The village of Forest Park has created two new classifications of liquor licenses, one for businesses that are not bars or restaurants but hold on-site events that involve liquor, and the other for special events in the village.
We need to “catch up with the markets,” said Mayor Rory Hoskins who also serves as liquor commissioner.
The first new liquor classification addresses businesses that don’t routinely sell liquor but do host private events at which liquor is served. In some cases, said Hoskins, such venues would promote a package that included dinner and drinks. But the question of whether the business was making money off the sale of liquor during these events, which would necessitate it to have a liquor license, was brought up by other merchants.
“It’s a gray area,” said Hoskins. “Are they, as the operator, making money off the sale of alcohol?”
As a result, village attorneys and Hoskins, who anticipates more businesses that might operate in this way, created a new liquor classification, Class O (Off Site Caterer) License. As stated in the amended village code, “This license shall authorize the sale and service of alcoholic liquor for consumption not on the licensed premises as an incidental part of the food service, as part of a private function or event, where prepared meals and alcoholic liquor are sold as part of an agreed upon package price.”
For example, if an event were held at a location that doesn’t operate as a bar or restaurant already licensed to serve liquor, and that event included dinner and drinks for a certain purchase price, this would be covered under the Class O liquor license, which costs $1,000 annually.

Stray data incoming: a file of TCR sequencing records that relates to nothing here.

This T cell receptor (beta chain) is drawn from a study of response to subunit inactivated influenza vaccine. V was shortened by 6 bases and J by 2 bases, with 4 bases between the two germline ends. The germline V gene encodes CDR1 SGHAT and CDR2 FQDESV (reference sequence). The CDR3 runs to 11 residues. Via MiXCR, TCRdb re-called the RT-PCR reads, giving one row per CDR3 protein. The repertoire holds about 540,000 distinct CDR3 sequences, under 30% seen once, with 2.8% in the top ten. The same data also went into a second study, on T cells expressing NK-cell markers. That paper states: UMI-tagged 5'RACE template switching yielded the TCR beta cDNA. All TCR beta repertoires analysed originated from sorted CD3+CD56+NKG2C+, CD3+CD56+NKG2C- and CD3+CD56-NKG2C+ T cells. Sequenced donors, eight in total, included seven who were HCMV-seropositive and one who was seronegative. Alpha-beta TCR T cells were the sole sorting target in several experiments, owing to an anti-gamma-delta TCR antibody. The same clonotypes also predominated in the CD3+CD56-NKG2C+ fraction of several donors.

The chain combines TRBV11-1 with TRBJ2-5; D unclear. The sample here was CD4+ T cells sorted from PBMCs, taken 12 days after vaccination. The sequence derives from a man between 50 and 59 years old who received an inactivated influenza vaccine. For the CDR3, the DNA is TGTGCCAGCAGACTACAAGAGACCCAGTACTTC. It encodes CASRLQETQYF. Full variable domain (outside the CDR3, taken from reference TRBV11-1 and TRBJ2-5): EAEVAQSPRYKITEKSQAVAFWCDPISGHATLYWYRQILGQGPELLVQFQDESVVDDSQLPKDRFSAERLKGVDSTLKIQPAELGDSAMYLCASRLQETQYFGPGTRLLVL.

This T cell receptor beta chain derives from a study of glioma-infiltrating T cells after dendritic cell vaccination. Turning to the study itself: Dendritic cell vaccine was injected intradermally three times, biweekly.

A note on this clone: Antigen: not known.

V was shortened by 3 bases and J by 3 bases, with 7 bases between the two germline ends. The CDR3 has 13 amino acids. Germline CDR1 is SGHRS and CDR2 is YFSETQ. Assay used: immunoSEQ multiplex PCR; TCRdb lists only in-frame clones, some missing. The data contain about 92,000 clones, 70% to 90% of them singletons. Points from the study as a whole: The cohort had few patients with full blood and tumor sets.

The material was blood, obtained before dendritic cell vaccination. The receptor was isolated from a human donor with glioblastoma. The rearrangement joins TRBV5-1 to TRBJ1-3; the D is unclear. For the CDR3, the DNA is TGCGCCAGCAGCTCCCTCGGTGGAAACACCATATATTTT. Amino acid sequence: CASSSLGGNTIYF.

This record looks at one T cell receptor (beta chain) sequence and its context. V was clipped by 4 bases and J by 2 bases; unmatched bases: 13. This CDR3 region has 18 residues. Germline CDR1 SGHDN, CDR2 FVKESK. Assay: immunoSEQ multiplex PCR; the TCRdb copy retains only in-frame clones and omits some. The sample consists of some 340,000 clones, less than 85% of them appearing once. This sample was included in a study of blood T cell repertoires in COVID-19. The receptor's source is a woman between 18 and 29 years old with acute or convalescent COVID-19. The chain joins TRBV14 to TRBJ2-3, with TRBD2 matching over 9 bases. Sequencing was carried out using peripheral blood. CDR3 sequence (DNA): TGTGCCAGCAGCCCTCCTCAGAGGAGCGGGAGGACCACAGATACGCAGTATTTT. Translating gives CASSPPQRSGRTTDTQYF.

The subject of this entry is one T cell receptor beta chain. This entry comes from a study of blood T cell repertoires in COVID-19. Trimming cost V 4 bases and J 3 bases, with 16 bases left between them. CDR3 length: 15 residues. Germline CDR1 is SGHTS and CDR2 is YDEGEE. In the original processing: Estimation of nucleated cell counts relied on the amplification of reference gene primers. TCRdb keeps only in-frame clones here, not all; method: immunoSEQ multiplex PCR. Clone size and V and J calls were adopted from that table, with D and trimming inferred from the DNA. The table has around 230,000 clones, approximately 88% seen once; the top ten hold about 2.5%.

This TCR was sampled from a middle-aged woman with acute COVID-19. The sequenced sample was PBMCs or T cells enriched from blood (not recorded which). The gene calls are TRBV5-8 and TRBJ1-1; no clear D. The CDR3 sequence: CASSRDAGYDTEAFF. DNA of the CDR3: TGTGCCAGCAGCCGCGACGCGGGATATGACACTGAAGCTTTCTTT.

The second new liquor classification relates to special events like the Casket Races and “other outdoor events where alcohol is present,” said Hoskins.
“Our current licensing didn’t necessarily cover these situations. For the Casket Races, the Chamber asked the Mayor’s Office if it would be OK to have a vendor sell alcohol on public way,” said Hoskins.
He and village attorneys discussed Forest Park’s possible legal exposure. In almost all cases like this, said Hoskins, special event holders have gotten a state license to serve alcohol, but the village wanted a local license as well for better coverage.
“There was always insurance, so we didn’t feel like there was much exposure, but this has been in the works for a while,” Hoskins said. “We are trying to accommodate the demand for liquor consumption on the street in public way, of course in an orderly and limited fashion.”